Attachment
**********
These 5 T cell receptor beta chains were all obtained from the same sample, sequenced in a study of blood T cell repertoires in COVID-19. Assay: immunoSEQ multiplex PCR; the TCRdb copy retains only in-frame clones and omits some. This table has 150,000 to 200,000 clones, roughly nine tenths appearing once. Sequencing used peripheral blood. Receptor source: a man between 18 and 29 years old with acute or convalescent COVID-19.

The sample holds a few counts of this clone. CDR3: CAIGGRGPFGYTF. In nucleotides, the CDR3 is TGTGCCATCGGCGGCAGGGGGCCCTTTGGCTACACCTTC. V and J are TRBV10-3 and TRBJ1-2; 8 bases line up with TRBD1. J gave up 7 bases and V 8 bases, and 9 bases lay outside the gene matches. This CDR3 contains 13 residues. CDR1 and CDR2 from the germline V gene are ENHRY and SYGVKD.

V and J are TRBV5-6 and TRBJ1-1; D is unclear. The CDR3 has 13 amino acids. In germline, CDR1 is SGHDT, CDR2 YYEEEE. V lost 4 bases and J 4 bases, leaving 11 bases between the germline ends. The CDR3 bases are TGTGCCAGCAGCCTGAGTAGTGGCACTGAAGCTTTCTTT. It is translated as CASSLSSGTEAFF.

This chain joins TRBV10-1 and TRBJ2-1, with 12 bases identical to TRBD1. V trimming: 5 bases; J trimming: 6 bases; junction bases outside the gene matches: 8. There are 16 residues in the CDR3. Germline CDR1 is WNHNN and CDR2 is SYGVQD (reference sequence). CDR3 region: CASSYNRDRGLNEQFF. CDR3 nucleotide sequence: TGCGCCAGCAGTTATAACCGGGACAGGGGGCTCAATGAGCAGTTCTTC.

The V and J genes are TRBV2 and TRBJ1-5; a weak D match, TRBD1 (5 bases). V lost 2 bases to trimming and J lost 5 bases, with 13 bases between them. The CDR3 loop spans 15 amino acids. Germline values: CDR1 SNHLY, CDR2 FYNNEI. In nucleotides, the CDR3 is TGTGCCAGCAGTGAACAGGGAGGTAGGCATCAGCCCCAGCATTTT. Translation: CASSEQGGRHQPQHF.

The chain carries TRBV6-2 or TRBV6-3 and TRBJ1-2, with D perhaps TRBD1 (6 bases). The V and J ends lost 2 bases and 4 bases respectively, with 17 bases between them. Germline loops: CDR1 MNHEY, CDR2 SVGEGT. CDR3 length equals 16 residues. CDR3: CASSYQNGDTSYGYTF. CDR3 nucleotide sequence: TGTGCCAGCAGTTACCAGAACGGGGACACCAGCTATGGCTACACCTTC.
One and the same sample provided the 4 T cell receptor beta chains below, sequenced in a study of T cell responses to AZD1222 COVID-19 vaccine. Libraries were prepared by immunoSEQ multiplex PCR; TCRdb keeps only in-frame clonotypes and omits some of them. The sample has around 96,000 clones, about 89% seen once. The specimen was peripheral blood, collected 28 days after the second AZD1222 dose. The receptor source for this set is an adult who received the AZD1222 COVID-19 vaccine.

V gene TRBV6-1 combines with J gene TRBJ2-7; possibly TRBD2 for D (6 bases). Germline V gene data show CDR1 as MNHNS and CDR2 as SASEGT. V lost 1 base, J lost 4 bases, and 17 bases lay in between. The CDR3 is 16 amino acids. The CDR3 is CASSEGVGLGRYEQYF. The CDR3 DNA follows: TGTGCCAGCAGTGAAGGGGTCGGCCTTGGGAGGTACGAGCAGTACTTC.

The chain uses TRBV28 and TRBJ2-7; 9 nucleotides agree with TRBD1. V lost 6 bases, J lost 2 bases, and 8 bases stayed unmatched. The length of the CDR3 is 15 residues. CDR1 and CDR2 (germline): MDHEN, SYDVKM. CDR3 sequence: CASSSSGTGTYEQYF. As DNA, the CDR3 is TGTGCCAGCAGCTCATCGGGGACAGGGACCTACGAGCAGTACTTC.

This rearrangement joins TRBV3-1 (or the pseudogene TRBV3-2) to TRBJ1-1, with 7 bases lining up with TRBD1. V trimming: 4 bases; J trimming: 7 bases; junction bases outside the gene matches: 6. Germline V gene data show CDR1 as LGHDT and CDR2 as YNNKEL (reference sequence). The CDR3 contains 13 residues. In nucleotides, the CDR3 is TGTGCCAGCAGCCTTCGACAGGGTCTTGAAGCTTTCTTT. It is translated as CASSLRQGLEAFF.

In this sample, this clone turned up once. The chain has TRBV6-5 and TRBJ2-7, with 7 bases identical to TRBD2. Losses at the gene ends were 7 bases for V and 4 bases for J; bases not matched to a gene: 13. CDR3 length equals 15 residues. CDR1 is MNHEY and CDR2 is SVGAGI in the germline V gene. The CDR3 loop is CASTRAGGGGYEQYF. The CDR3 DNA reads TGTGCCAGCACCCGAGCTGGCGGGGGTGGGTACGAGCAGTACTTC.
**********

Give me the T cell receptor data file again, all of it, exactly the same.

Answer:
These 5 T cell receptor beta chains were all obtained from the same sample, sequenced in a study of blood T cell repertoires in COVID-19. Assay: immunoSEQ multiplex PCR; the TCRdb copy retains only in-frame clones and omits some. This table has 150,000 to 200,000 clones, roughly nine tenths appearing once. Sequencing used peripheral blood. Receptor source: a man between 18 and 29 years old with acute or convalescent COVID-19.

The sample holds a few counts of this clone. CDR3: CAIGGRGPFGYTF. In nucleotides, the CDR3 is TGTGCCATCGGCGGCAGGGGGCCCTTTGGCTACACCTTC. V and J are TRBV10-3 and TRBJ1-2; 8 bases line up with TRBD1. J gave up 7 bases and V 8 bases, and 9 bases lay outside the gene matches. This CDR3 contains 13 residues. CDR1 and CDR2 from the germline V gene are ENHRY and SYGVKD.

V and J are TRBV5-6 and TRBJ1-1; D is unclear. The CDR3 has 13 amino acids. In germline, CDR1 is SGHDT, CDR2 YYEEEE. V lost 4 bases and J 4 bases, leaving 11 bases between the germline ends. The CDR3 bases are TGTGCCAGCAGCCTGAGTAGTGGCACTGAAGCTTTCTTT. It is translated as CASSLSSGTEAFF.

This chain joins TRBV10-1 and TRBJ2-1, with 12 bases identical to TRBD1. V trimming: 5 bases; J trimming: 6 bases; junction bases outside the gene matches: 8. There are 16 residues in the CDR3. Germline CDR1 is WNHNN and CDR2 is SYGVQD (reference sequence). CDR3 region: CASSYNRDRGLNEQFF. CDR3 nucleotide sequence: TGCGCCAGCAGTTATAACCGGGACAGGGGGCTCAATGAGCAGTTCTTC.

The V and J genes are TRBV2 and TRBJ1-5; a weak D match, TRBD1 (5 bases). V lost 2 bases to trimming and J lost 5 bases, with 13 bases between them. The CDR3 loop spans 15 amino acids. Germline values: CDR1 SNHLY, CDR2 FYNNEI. In nucleotides, the CDR3 is TGTGCCAGCAGTGAACAGGGAGGTAGGCATCAGCCCCAGCATTTT. Translation: CASSEQGGRHQPQHF.

The chain carries TRBV6-2 or TRBV6-3 and TRBJ1-2, with D perhaps TRBD1 (6 bases). The V and J ends lost 2 bases and 4 bases respectively, with 17 bases between them. Germline loops: CDR1 MNHEY, CDR2 SVGEGT. CDR3 length equals 16 residues. CDR3: CASSYQNGDTSYGYTF. CDR3 nucleotide sequence: TGTGCCAGCAGTTACCAGAACGGGGACACCAGCTATGGCTACACCTTC.
One and the same sample provided the 4 T cell receptor beta chains below, sequenced in a study of T cell responses to AZD1222 COVID-19 vaccine. Libraries were prepared by immunoSEQ multiplex PCR; TCRdb keeps only in-frame clonotypes and omits some of them. The sample has around 96,000 clones, about 89% seen once. The specimen was peripheral blood, collected 28 days after the second AZD1222 dose. The receptor source for this set is an adult who received the AZD1222 COVID-19 vaccine.

V gene TRBV6-1 combines with J gene TRBJ2-7; possibly TRBD2 for D (6 bases). Germline V gene data show CDR1 as MNHNS and CDR2 as SASEGT. V lost 1 base, J lost 4 bases, and 17 bases lay in between. The CDR3 is 16 amino acids. The CDR3 is CASSEGVGLGRYEQYF. The CDR3 DNA follows: TGTGCCAGCAGTGAAGGGGTCGGCCTTGGGAGGTACGAGCAGTACTTC.

The chain uses TRBV28 and TRBJ2-7; 9 nucleotides agree with TRBD1. V lost 6 bases, J lost 2 bases, and 8 bases stayed unmatched. The length of the CDR3 is 15 residues. CDR1 and CDR2 (germline): MDHEN, SYDVKM. CDR3 sequence: CASSSSGTGTYEQYF. As DNA, the CDR3 is TGTGCCAGCAGCTCATCGGGGACAGGGACCTACGAGCAGTACTTC.

This rearrangement joins TRBV3-1 (or the pseudogene TRBV3-2) to TRBJ1-1, with 7 bases lining up with TRBD1. V trimming: 4 bases; J trimming: 7 bases; junction bases outside the gene matches: 6. Germline V gene data show CDR1 as LGHDT and CDR2 as YNNKEL (reference sequence). The CDR3 contains 13 residues. In nucleotides, the CDR3 is TGTGCCAGCAGCCTTCGACAGGGTCTTGAAGCTTTCTTT. It is translated as CASSLRQGLEAFF.

In this sample, this clone turned up once. The chain has TRBV6-5 and TRBJ2-7, with 7 bases identical to TRBD2. Losses at the gene ends were 7 bases for V and 4 bases for J; bases not matched to a gene: 13. CDR3 length equals 15 residues. CDR1 is MNHEY and CDR2 is SVGAGI in the germline V gene. The CDR3 loop is CASTRAGGGGYEQYF. The CDR3 DNA reads TGTGCCAGCACCCGAGCTGGCGGGGGTGGGTACGAGCAGTACTTC.